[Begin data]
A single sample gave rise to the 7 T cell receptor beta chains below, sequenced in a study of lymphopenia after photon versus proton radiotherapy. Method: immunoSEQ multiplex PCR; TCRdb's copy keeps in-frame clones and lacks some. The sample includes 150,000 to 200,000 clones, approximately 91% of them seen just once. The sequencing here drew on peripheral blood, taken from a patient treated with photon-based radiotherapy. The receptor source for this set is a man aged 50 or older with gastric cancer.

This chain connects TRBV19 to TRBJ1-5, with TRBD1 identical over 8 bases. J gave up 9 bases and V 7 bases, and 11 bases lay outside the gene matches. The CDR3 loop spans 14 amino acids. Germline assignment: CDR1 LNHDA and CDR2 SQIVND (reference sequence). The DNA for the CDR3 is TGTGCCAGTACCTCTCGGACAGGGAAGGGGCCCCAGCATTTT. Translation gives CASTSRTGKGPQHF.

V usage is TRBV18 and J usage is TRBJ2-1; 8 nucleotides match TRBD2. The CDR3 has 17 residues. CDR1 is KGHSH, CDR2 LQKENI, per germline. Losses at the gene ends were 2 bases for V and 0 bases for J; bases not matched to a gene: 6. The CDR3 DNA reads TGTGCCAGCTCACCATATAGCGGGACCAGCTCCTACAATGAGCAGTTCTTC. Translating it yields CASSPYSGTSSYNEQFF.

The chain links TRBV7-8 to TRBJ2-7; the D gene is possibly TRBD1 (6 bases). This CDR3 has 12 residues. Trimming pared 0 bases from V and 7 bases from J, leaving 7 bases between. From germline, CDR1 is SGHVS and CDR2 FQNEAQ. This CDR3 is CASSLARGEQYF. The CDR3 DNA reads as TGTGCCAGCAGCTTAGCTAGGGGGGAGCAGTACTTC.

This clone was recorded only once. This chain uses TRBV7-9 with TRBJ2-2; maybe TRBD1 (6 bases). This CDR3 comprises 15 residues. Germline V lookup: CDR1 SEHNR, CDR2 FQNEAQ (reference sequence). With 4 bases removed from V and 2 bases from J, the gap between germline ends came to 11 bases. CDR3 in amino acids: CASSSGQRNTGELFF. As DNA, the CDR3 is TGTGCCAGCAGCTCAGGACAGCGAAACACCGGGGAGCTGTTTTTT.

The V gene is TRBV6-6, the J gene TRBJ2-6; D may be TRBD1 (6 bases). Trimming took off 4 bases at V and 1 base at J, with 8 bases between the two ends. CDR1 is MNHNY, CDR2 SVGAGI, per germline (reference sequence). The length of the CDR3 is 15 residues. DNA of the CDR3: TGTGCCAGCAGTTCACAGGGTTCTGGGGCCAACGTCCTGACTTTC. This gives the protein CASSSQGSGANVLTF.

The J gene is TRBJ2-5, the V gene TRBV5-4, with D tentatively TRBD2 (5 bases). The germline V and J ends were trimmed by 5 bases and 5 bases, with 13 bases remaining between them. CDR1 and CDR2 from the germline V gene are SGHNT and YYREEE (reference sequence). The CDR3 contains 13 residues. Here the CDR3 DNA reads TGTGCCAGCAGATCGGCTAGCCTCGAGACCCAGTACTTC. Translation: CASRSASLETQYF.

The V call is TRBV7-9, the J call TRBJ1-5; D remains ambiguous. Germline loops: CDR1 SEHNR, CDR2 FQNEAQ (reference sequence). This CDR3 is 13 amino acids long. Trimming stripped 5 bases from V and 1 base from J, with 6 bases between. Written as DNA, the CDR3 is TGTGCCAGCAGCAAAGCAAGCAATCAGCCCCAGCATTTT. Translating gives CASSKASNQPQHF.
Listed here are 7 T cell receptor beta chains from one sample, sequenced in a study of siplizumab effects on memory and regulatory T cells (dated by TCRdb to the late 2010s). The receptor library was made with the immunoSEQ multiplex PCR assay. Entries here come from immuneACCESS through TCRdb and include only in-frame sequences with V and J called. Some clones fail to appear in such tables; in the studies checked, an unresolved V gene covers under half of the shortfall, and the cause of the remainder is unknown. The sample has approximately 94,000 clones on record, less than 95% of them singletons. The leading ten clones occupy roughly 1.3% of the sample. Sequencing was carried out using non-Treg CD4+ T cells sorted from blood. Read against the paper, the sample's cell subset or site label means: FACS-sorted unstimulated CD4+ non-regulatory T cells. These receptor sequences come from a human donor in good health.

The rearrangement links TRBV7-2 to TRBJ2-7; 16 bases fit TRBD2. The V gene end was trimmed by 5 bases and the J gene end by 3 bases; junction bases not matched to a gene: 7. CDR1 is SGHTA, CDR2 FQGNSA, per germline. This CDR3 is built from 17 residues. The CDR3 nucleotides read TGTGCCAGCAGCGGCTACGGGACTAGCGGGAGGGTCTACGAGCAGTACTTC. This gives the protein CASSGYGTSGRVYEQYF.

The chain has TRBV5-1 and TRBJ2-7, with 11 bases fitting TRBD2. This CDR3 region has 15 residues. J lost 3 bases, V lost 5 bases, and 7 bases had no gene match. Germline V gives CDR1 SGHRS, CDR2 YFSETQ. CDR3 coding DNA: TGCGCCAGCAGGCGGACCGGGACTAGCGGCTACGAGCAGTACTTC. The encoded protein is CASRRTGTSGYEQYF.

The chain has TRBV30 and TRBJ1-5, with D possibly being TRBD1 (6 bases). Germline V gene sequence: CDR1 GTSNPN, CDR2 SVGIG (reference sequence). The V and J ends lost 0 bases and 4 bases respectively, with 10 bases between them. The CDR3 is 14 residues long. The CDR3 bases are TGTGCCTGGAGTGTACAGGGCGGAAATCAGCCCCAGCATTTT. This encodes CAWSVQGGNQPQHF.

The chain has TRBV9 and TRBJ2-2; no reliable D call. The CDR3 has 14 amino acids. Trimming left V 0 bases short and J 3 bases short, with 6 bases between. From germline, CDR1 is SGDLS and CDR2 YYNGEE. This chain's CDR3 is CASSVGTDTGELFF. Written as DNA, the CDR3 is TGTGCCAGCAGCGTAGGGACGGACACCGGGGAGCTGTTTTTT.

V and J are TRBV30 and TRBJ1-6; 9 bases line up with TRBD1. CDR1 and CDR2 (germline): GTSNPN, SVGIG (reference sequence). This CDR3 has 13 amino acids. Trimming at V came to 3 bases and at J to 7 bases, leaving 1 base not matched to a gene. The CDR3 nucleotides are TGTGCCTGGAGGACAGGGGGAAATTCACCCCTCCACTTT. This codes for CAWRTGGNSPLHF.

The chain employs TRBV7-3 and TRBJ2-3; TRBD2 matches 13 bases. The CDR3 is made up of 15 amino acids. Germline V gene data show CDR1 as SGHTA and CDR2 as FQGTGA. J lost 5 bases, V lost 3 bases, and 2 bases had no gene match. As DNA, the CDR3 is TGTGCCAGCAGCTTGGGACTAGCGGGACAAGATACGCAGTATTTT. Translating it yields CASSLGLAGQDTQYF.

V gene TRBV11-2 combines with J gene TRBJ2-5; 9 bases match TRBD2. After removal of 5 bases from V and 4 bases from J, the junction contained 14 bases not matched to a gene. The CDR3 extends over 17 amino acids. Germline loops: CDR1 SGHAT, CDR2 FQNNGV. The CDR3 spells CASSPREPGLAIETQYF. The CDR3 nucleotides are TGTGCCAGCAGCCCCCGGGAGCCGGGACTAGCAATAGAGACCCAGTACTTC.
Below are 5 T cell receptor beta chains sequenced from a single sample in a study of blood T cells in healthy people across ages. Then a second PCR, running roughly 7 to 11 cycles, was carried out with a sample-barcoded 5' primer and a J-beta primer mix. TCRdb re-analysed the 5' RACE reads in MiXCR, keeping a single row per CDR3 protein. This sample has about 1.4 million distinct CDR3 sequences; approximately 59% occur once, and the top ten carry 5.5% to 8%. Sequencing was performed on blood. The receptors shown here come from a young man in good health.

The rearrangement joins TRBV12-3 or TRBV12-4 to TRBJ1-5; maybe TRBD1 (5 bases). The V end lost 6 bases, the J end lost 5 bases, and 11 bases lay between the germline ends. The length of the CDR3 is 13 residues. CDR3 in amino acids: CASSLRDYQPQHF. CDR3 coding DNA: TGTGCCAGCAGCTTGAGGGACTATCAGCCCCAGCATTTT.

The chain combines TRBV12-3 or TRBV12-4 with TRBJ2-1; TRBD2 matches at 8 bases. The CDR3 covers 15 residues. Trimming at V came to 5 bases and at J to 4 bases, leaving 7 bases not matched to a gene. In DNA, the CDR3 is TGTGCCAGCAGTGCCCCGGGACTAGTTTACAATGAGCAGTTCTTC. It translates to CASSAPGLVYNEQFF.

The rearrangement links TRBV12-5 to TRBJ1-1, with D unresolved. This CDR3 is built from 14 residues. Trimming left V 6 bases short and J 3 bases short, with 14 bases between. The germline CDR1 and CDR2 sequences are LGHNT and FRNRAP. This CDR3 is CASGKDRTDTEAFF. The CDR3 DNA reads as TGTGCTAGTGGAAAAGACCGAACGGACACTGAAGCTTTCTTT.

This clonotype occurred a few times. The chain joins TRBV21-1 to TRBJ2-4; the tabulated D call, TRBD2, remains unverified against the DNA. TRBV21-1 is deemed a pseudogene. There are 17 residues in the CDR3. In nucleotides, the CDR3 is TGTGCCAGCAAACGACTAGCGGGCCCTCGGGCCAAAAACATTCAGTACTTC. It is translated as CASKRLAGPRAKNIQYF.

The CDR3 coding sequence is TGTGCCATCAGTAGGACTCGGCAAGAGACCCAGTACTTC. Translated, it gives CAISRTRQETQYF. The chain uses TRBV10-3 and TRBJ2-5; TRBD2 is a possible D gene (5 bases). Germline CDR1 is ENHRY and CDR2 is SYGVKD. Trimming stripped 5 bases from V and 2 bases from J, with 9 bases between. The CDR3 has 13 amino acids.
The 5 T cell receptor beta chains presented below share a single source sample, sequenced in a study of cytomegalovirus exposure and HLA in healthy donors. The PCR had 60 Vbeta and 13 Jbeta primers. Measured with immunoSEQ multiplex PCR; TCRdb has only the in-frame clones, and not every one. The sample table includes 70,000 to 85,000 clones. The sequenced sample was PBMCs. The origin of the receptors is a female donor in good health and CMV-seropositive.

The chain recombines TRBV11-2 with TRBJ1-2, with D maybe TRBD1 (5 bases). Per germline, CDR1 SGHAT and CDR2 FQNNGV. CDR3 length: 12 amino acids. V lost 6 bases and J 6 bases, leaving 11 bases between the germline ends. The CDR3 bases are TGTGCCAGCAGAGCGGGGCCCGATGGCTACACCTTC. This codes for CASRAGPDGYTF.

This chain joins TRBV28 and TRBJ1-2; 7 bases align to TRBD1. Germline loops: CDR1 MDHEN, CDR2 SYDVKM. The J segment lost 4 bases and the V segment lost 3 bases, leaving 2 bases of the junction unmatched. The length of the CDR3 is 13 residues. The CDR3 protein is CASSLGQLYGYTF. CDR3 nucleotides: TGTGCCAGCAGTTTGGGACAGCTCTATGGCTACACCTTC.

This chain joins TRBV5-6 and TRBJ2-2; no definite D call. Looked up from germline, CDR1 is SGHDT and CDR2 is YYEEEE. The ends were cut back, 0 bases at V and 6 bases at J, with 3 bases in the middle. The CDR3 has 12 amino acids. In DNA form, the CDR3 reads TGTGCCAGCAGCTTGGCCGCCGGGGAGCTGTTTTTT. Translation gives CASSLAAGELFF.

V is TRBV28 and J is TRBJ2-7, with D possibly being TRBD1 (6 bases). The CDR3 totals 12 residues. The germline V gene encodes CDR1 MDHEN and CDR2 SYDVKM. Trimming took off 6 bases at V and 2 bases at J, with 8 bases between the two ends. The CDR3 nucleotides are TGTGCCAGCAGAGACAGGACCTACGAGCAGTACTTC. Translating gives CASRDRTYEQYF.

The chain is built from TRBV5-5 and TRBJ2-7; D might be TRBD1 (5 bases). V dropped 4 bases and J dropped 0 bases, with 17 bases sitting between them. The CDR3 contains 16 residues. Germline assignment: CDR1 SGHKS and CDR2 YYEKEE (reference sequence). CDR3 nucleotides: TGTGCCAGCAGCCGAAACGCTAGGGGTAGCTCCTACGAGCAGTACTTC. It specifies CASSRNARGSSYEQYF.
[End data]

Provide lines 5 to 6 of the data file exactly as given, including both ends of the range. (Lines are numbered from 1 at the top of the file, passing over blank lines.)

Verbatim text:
This clone was recorded only once. This chain uses TRBV7-9 with TRBJ2-2; maybe TRBD1 (6 bases). This CDR3 comprises 15 residues. Germline V lookup: CDR1 SEHNR, CDR2 FQNEAQ (reference sequence). With 4 bases removed from V and 2 bases from J, the gap between germline ends came to 11 bases. CDR3 in amino acids: CASSSGQRNTGELFF. As DNA, the CDR3 is TGTGCCAGCAGCTCAGGACAGCGAAACACCGGGGAGCTGTTTTTT.

The V gene is TRBV6-6, the J gene TRBJ2-6; D may be TRBD1 (6 bases). Trimming took off 4 bases at V and 1 base at J, with 8 bases between the two ends. CDR1 is MNHNY, CDR2 SVGAGI, per germline (reference sequence). The length of the CDR3 is 15 residues. DNA of the CDR3: TGTGCCAGCAGTTCACAGGGTTCTGGGGCCAACGTCCTGACTTTC. This gives the protein CASSSQGSGANVLTF.